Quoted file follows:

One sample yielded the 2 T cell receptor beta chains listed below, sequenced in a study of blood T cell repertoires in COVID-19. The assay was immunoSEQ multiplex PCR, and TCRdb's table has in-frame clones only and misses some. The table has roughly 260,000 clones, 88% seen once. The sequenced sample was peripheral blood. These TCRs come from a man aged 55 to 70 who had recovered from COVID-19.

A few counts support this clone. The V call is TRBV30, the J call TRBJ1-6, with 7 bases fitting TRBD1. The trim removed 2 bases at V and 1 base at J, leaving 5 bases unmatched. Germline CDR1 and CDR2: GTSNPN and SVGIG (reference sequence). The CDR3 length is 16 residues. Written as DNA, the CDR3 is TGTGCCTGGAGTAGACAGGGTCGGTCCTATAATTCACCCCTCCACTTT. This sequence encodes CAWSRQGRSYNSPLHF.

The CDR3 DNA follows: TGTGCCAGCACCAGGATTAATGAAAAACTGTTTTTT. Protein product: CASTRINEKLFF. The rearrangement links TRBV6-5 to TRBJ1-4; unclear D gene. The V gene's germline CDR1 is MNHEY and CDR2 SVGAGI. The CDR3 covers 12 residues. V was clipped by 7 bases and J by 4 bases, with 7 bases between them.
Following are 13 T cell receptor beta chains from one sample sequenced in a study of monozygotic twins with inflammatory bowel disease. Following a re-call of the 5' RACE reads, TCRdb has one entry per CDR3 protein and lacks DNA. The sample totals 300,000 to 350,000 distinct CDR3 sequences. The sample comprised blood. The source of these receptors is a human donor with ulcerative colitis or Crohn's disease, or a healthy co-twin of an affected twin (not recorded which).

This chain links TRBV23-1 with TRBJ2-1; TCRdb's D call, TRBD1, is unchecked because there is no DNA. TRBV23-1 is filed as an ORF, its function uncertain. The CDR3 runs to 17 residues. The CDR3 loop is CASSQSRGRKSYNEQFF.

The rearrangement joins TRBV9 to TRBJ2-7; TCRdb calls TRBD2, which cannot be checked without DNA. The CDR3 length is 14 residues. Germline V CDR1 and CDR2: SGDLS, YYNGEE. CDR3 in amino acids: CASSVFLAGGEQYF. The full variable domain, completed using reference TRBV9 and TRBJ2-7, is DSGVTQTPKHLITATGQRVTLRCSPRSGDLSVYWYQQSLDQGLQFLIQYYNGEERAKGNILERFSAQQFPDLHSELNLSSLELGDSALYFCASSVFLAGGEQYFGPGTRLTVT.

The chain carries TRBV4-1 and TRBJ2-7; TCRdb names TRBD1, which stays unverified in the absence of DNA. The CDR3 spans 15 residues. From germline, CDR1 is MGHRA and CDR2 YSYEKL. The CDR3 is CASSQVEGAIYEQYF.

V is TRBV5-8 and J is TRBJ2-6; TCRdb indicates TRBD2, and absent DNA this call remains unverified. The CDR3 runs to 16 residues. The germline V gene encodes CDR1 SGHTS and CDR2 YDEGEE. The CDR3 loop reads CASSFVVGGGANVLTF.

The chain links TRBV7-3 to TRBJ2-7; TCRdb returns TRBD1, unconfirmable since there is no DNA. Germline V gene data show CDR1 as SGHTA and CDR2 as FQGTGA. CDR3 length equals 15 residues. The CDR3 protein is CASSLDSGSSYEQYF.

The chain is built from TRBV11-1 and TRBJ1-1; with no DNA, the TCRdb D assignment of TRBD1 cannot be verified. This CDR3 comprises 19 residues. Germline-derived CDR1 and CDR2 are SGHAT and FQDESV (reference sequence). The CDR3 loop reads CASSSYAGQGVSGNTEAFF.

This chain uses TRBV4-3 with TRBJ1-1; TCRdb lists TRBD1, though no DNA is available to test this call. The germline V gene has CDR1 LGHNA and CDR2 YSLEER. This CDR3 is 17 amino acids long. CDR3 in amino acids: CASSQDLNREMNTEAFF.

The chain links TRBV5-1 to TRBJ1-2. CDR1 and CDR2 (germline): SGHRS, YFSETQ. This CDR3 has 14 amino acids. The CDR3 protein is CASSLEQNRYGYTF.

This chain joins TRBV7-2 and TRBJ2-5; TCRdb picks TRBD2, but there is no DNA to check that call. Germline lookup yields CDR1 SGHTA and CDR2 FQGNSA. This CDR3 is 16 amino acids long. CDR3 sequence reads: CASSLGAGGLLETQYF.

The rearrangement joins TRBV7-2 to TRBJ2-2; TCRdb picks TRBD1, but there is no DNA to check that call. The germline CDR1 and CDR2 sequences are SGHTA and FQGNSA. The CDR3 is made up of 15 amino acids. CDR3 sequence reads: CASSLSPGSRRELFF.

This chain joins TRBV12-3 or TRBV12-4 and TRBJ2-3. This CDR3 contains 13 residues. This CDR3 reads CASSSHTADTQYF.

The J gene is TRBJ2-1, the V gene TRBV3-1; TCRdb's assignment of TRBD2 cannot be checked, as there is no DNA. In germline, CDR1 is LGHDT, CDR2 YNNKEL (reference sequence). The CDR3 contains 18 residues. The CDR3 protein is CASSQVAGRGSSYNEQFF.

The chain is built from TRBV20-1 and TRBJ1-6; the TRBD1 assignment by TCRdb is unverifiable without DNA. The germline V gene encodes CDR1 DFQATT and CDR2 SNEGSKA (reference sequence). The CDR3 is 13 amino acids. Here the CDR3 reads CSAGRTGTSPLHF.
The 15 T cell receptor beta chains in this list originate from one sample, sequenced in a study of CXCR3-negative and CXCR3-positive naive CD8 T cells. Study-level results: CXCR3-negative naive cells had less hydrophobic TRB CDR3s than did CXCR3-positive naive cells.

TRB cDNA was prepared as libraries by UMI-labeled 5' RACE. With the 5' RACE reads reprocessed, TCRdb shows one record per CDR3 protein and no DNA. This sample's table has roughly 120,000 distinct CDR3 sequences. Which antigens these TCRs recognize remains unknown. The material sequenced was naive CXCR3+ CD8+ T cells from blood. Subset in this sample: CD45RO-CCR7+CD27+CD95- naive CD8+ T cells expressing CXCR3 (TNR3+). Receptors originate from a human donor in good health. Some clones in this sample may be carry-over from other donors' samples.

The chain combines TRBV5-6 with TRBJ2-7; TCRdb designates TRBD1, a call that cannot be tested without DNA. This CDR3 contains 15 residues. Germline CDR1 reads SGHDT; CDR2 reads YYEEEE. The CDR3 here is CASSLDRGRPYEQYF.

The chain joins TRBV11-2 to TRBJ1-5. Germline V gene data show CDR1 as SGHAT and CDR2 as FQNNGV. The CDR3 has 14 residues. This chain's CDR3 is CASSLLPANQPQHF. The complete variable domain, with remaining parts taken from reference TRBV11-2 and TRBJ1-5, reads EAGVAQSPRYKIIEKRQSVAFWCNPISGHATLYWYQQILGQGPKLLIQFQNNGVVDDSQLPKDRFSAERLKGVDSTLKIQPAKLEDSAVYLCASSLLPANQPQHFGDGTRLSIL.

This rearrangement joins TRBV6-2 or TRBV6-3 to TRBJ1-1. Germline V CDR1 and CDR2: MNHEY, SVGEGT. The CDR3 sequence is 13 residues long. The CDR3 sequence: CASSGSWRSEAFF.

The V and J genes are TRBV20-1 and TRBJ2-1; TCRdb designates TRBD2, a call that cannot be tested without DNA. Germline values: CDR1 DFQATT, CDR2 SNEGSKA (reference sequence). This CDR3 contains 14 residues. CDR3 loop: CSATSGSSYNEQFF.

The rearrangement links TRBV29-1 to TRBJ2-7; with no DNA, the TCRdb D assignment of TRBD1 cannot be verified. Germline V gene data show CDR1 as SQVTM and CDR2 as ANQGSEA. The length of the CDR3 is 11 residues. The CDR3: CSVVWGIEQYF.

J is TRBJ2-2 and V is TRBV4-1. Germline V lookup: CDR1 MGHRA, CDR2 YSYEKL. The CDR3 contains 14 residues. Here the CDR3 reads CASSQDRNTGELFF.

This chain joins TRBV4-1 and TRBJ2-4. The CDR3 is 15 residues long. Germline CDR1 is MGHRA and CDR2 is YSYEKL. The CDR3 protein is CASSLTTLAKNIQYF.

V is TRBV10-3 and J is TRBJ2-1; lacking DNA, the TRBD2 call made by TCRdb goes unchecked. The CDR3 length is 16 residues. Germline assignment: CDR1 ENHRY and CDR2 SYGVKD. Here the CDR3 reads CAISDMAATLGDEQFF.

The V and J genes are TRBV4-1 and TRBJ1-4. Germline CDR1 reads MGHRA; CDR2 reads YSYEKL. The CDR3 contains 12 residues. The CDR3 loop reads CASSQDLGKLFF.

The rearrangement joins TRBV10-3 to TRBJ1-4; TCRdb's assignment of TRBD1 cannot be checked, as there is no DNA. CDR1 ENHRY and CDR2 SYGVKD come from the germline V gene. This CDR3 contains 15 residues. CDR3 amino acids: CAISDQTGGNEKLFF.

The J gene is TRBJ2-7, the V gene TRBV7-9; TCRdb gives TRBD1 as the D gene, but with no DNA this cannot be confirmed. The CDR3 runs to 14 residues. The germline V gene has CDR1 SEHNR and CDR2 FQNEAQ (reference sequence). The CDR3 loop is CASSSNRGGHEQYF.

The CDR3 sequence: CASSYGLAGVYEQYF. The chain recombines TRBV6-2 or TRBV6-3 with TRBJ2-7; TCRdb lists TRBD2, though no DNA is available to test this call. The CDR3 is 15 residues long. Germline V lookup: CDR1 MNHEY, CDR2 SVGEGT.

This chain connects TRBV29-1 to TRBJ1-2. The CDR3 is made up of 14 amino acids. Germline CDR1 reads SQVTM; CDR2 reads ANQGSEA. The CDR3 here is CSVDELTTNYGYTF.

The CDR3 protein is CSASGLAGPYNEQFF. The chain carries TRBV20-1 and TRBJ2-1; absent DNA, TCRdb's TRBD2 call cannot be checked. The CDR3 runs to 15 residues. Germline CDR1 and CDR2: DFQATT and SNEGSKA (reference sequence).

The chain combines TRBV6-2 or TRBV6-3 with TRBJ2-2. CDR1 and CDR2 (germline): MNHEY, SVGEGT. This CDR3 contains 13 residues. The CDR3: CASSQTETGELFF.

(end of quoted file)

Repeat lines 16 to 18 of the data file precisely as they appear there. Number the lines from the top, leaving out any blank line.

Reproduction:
The J gene is TRBJ2-1, the V gene TRBV3-1; TCRdb's assignment of TRBD2 cannot be checked, as there is no DNA. In germline, CDR1 is LGHDT, CDR2 YNNKEL (reference sequence). The CDR3 contains 18 residues. The CDR3 protein is CASSQVAGRGSSYNEQFF.

The chain is built from TRBV20-1 and TRBJ1-6; the TRBD1 assignment by TCRdb is unverifiable without DNA. The germline V gene encodes CDR1 DFQATT and CDR2 SNEGSKA (reference sequence). The CDR3 is 13 amino acids. Here the CDR3 reads CSAGRTGTSPLHF.
The 15 T cell receptor beta chains in this list originate from one sample, sequenced in a study of CXCR3-negative and CXCR3-positive naive CD8 T cells. Study-level results: CXCR3-negative naive cells had less hydrophobic TRB CDR3s than did CXCR3-positive naive cells.